Rise in C-sections in Canada not due to maternal preferences

Ottawa (May 6, 2011)—The rate of Cesarean sections performed in Canadian hospitals has increased by nearly 10% from 1995–1996 to 2008–2009, and it’s not because women are clamouring for them. The latest issue in the Canadian Health Services Research Foundation’s (CHSRF) popular Mythbusters series entitled Myth: C-sections are on the rise because more mothers are asking for them highlights that the preferences of healthcare providers, not maternal preferences, are driving the numbers up.

“A woman’s maternity care provider has a lot to do with whether or not she has a C-section,” noted Ivy Lynn Bourgeault, PhD, a researcher at the University of Ottawa. “The Mythbusters article draws attention in particular to the considerable variation across the country, pointing to inconsistently implemented practice guidelines.”

This rising trend comes at a cost both to the women who are subjected to the C-sections and to the healthcare system:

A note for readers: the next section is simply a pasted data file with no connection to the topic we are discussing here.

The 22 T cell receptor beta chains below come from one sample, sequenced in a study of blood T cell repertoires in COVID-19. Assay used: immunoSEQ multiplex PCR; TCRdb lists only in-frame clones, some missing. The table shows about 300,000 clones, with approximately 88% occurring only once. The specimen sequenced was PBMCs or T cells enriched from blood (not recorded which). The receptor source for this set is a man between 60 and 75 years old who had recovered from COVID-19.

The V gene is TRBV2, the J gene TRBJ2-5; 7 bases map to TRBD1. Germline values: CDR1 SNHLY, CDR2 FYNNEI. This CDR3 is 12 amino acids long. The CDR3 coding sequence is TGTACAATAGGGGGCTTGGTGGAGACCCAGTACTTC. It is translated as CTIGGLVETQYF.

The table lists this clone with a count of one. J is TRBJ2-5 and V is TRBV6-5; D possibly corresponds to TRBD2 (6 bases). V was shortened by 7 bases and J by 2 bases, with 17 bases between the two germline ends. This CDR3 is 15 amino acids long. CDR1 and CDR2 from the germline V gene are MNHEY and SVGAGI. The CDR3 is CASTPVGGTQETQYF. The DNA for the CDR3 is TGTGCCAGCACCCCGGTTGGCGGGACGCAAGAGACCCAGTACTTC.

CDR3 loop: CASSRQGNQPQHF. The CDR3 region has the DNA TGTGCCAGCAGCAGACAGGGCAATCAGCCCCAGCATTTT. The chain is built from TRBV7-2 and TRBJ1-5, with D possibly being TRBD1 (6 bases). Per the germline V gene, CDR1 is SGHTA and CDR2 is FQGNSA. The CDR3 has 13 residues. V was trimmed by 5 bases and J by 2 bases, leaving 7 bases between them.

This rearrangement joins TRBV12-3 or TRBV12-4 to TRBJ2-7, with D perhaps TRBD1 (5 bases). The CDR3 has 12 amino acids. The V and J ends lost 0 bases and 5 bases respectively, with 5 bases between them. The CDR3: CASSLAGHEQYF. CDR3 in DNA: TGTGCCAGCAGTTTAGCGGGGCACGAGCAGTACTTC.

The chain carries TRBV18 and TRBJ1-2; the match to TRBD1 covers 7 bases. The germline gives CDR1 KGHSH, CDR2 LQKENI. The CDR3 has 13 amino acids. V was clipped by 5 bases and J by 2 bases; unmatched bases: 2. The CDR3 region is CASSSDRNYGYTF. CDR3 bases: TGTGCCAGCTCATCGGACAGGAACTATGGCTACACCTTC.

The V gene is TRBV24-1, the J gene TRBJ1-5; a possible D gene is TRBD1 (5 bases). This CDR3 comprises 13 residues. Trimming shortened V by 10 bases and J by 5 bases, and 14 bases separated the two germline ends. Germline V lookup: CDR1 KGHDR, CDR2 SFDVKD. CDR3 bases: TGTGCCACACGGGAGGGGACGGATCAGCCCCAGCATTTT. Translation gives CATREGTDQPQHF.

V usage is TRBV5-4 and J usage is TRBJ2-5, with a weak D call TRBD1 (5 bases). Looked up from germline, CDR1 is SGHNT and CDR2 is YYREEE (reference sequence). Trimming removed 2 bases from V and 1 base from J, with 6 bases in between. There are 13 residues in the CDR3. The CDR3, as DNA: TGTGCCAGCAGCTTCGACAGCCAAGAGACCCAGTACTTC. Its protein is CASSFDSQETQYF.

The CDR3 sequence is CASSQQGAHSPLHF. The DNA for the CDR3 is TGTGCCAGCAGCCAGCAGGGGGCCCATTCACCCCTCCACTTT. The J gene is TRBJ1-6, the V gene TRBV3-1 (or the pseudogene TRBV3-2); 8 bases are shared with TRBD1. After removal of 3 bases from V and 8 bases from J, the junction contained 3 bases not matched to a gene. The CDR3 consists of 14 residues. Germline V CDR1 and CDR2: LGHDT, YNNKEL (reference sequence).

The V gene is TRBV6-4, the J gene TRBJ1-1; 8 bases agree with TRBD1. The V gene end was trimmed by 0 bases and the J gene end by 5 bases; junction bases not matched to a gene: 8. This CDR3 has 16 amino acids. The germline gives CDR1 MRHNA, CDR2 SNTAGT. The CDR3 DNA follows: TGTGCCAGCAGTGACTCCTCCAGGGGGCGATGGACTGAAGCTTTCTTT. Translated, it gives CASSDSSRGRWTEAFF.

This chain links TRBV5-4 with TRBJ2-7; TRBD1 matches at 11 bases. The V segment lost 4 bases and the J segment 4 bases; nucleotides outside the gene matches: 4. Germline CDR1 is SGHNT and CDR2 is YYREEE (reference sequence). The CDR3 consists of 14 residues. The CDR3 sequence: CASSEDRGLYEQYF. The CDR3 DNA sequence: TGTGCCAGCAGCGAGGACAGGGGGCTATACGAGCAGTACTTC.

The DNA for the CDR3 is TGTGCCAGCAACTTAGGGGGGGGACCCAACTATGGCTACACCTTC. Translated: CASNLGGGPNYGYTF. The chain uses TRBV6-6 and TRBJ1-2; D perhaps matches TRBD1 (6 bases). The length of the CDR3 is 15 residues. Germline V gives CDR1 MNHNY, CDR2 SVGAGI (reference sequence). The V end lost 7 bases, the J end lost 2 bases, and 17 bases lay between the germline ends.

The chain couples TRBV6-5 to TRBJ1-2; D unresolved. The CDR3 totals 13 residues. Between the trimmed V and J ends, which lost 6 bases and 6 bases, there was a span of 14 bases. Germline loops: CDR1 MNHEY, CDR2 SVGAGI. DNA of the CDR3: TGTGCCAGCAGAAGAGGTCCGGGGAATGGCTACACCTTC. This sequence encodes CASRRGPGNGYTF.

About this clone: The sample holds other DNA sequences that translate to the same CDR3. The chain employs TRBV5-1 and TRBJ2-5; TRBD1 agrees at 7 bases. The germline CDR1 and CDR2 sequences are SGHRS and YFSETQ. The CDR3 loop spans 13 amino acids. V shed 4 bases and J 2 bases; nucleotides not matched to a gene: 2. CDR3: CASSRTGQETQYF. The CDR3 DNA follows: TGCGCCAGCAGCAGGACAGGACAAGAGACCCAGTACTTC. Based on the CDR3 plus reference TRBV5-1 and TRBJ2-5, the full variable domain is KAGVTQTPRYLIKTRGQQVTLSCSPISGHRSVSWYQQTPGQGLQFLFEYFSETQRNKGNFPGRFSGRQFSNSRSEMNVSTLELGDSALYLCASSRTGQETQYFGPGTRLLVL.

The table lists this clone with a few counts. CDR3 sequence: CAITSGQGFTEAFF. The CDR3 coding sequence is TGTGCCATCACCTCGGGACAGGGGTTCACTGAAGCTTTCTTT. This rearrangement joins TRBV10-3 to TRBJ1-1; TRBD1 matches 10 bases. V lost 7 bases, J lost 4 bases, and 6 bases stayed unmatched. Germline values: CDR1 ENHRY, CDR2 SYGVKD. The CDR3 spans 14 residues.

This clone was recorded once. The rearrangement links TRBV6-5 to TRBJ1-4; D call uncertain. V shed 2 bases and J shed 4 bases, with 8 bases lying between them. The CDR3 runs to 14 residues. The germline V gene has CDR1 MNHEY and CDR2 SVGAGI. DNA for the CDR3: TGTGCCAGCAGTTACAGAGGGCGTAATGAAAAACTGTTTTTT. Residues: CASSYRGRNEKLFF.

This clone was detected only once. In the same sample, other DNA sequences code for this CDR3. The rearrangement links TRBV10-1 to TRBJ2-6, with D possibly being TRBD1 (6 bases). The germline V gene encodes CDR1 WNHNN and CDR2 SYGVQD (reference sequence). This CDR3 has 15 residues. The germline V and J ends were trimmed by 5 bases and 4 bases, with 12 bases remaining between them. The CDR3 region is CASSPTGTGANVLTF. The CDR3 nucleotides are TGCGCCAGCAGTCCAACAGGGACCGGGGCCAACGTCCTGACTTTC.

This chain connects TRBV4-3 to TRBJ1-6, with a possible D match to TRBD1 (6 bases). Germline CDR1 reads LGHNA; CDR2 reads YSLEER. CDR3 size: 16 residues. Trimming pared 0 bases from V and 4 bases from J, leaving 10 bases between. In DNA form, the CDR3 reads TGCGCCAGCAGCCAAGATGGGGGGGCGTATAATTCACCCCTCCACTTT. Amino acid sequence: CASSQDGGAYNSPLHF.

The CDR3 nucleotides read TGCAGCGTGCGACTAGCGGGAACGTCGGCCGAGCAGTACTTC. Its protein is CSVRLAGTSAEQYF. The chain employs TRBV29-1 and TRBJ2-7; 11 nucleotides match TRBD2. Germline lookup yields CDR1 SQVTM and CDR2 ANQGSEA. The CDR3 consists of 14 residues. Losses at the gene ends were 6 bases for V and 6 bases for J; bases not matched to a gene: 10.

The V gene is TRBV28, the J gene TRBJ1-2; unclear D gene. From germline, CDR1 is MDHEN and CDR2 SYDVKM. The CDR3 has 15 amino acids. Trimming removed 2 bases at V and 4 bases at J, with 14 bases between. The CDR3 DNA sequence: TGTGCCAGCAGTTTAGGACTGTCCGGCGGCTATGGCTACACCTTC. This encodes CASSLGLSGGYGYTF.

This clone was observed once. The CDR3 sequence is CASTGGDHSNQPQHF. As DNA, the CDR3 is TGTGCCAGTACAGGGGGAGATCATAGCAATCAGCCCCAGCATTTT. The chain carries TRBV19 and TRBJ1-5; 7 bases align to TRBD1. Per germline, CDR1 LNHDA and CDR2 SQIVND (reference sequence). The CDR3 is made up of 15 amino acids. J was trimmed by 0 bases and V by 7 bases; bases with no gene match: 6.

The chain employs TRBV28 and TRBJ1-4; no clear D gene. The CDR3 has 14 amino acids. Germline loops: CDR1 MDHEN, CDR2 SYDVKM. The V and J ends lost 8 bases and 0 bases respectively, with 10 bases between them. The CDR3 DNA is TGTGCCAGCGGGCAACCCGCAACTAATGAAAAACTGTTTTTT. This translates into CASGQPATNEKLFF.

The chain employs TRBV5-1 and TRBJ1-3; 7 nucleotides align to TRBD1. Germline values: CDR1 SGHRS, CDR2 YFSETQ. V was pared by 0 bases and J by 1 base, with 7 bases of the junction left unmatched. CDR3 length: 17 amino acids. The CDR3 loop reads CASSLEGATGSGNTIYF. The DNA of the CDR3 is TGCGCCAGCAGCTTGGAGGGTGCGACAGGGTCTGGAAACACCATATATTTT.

• Many obstetricians believe that C-sections are as safe as natural childbirth. A belief not supported by scientific evidence. Surgery always has risks.
  • Canada’s healthcare system could save close to $25 million if the rate of first-time, let alone, repeat C-sections, could be reduced by 15%.

“There are definitely times when a surgical intervention is the right choice during childbirth, but the high rate does not align with the evidence or with the research done about mothers’ preferences,” said Maureen O’Neil, President of CHSRF. “

The Canadian Health Services Research Foundation is an independent, not-for-profit corporation with a mandate to promote the use of evidence to strengthen the delivery of health services that improve the health of Canadians. CHSRF is funded though an agreement with the Government of Canada.

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For further information:
Cecily Wallace
Senior Communications Advisor, Communications and Public Affairs
Canadian Health Services Research Foundation (CHSRF)
Tel. : +1 613-728-2238, ext 355
cecily.wallace@chsrf.ca  
http://www.chsrf.ca